Protest planned for Friday in the city
On Thursday night, Arcadia Unified School District Superintendent Dr. David Vannasdall released a statement following days of protest across the country in response to the death of George Floyd, police brutality, and systemic racism in various institutions. The superintendent’s statement reads in part:
“Like many people across our country and world, our Arcadia Unified community is dealing with sadness, anger, frustration, and grief because of another senseless death of an African American. The Arcadia Unified School District recognizes the horrific death of George Floyd. His death has focused a light on institutional racism and educational inequities that exist in our country, our communities, and our schools. The events that have unfolded over the past several days across our country have had a profound impact on our community and our children. As an educational body, we commit to listening, learning, reflecting, and acting to stand against racism. We can be better, and we will do better, as we move forward to creating a socially-just society for our students.
“As a community of educators, we believe in living out our purpose of challenging and inspiring all students to make a positive and profound impact on their world. This can only be achieved when each student, regardless of the color of their skin, has access to a world-class education free from discrimination and racism. The very nature of our diversity is what makes us better together.
“In AUSD, we believe we hold a responsibility to our students and parents to lead through example. Our five core values as a district, as seen on the walls of the Arcadia Education Center and throughout our schools, are Collaborate, Think Critically, Be Creative, Offer Empathy, and Learn from Failure. We know the time is now to focus on and live out our values more than ever. It is incumbent upon us to collaborate with our students, staff, and parents of color; to think critically of ourselves, and as an institution, about our shortcomings and how we can improve; to be creative in our examination of this process and in providing solutions; to offer empathy to all of our students, staff, and parents of color who have encountered institutional racism and educational inequities. We must also indeed learn from our past failures to ensure they are not repeated.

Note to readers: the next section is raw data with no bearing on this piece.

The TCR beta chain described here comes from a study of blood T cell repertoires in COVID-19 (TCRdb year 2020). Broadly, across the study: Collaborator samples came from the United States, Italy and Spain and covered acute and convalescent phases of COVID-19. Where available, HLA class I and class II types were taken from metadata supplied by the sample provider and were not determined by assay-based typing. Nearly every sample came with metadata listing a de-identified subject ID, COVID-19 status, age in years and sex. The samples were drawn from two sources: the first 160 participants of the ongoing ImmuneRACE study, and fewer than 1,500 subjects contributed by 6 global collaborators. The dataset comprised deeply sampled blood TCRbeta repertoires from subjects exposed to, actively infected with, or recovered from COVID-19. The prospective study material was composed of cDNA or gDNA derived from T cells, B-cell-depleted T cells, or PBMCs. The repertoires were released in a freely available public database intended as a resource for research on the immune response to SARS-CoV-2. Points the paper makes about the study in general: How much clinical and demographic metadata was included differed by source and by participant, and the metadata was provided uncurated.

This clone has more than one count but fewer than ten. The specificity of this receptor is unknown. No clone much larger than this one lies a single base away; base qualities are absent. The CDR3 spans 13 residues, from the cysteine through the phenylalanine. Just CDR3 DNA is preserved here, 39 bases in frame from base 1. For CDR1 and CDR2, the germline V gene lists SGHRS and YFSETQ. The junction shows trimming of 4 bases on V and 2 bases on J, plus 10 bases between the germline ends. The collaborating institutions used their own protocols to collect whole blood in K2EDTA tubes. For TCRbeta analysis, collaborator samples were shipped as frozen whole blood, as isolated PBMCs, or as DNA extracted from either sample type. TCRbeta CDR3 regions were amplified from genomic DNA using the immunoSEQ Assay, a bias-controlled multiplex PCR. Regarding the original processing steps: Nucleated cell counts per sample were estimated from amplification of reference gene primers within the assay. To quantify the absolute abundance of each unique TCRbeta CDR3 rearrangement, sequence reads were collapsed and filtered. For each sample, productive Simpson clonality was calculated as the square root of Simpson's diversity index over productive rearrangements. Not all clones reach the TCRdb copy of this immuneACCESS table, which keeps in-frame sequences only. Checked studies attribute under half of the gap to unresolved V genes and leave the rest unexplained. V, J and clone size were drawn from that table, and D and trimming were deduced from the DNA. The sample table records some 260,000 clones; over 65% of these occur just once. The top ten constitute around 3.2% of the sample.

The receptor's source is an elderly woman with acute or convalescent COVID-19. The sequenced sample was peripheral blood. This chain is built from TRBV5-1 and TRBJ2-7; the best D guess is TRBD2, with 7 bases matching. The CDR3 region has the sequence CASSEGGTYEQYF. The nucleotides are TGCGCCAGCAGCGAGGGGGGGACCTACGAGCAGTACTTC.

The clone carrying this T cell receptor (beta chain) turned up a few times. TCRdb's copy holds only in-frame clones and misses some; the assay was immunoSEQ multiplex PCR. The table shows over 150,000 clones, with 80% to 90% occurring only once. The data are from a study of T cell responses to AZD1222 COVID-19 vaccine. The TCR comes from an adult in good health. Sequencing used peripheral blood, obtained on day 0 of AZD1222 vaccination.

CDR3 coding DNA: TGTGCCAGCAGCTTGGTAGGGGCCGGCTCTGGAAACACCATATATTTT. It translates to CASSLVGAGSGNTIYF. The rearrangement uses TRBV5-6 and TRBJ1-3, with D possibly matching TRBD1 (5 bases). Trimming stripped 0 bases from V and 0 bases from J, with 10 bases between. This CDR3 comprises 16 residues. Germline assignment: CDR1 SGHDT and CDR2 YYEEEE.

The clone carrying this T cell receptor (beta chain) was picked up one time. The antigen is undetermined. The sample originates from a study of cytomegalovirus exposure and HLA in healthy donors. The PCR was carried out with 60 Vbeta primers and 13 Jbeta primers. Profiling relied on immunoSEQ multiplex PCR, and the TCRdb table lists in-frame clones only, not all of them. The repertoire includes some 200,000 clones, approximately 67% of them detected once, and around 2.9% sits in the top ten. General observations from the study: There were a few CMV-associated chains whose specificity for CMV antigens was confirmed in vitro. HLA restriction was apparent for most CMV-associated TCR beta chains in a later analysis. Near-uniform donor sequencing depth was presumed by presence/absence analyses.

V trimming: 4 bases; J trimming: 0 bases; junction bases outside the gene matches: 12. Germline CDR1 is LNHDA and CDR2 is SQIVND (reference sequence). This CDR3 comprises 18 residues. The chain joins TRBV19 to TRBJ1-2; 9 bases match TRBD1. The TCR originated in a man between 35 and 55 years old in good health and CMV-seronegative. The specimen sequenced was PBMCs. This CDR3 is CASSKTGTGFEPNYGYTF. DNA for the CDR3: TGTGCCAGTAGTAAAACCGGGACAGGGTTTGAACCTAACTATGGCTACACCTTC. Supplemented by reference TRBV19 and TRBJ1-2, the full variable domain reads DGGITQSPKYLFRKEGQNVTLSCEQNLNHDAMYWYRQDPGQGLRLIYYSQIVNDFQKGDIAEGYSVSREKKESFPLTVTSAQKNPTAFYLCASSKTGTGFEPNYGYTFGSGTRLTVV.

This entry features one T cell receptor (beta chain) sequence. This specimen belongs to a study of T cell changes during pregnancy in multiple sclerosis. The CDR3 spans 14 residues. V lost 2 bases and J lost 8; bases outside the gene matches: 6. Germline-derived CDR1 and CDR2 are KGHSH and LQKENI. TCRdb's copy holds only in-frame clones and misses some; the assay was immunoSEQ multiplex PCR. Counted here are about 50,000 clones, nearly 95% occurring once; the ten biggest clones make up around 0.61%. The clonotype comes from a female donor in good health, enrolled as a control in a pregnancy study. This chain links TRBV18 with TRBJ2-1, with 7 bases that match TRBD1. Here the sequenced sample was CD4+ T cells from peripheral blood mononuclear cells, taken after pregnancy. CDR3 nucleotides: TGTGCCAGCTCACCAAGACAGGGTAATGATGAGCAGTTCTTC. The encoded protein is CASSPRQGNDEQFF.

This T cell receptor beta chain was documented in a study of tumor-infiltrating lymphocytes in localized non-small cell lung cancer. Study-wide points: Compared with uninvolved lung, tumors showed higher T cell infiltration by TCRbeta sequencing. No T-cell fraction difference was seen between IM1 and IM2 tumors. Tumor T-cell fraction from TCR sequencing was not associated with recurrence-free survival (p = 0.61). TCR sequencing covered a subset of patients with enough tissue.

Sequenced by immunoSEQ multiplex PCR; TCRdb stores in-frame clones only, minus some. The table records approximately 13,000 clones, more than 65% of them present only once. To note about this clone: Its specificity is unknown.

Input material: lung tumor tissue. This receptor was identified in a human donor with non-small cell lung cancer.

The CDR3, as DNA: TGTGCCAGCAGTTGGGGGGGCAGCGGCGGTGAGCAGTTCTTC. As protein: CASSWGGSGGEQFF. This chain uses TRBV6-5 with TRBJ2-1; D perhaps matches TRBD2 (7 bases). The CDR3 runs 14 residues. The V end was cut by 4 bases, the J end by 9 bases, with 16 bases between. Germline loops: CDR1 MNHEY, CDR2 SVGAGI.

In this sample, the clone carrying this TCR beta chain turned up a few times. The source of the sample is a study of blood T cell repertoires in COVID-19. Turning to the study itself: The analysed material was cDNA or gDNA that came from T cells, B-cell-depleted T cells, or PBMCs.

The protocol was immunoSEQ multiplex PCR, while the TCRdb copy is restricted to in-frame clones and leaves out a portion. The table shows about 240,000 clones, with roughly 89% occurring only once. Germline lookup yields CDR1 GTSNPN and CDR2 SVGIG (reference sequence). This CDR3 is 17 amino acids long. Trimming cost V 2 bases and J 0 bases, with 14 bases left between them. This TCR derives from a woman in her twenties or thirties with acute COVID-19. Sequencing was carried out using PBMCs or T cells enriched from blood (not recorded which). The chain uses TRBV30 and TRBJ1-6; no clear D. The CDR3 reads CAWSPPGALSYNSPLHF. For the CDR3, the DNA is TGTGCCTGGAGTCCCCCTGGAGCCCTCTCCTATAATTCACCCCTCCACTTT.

“We have deep empathy for the pain and anger being felt for the many questions with no answers and the voices that have not been heard for too many years. As we move forward, we believe AUSD has a responsibility and an opportunity to elevate these difficult conversations in the commitment to a better tomorrow.”
Vannasdall also provided various links to resources to “help you have some of these difficult conversations.”
The links included:
- Table Talk: Family conversations about current events.
- Talking to young children about bias and prejudice.
- Something Happened in Our Town: A Child’s Story About Racial Injustice.
- Engaging young people in talk about race and racism.
- How to talk to kids about black lives and police violence.
- National Association of School Psychologists.
- National PTA: Discussing Difficult Situations with your Children.
- Arcadia Unified’s webpage for COVID-19 mental health & wellness support and resources.
- Arcadia Unified Mental Health Mondays Outreach.
There is a protest planned for Friday at 3 p.m. at Arcadia County Park.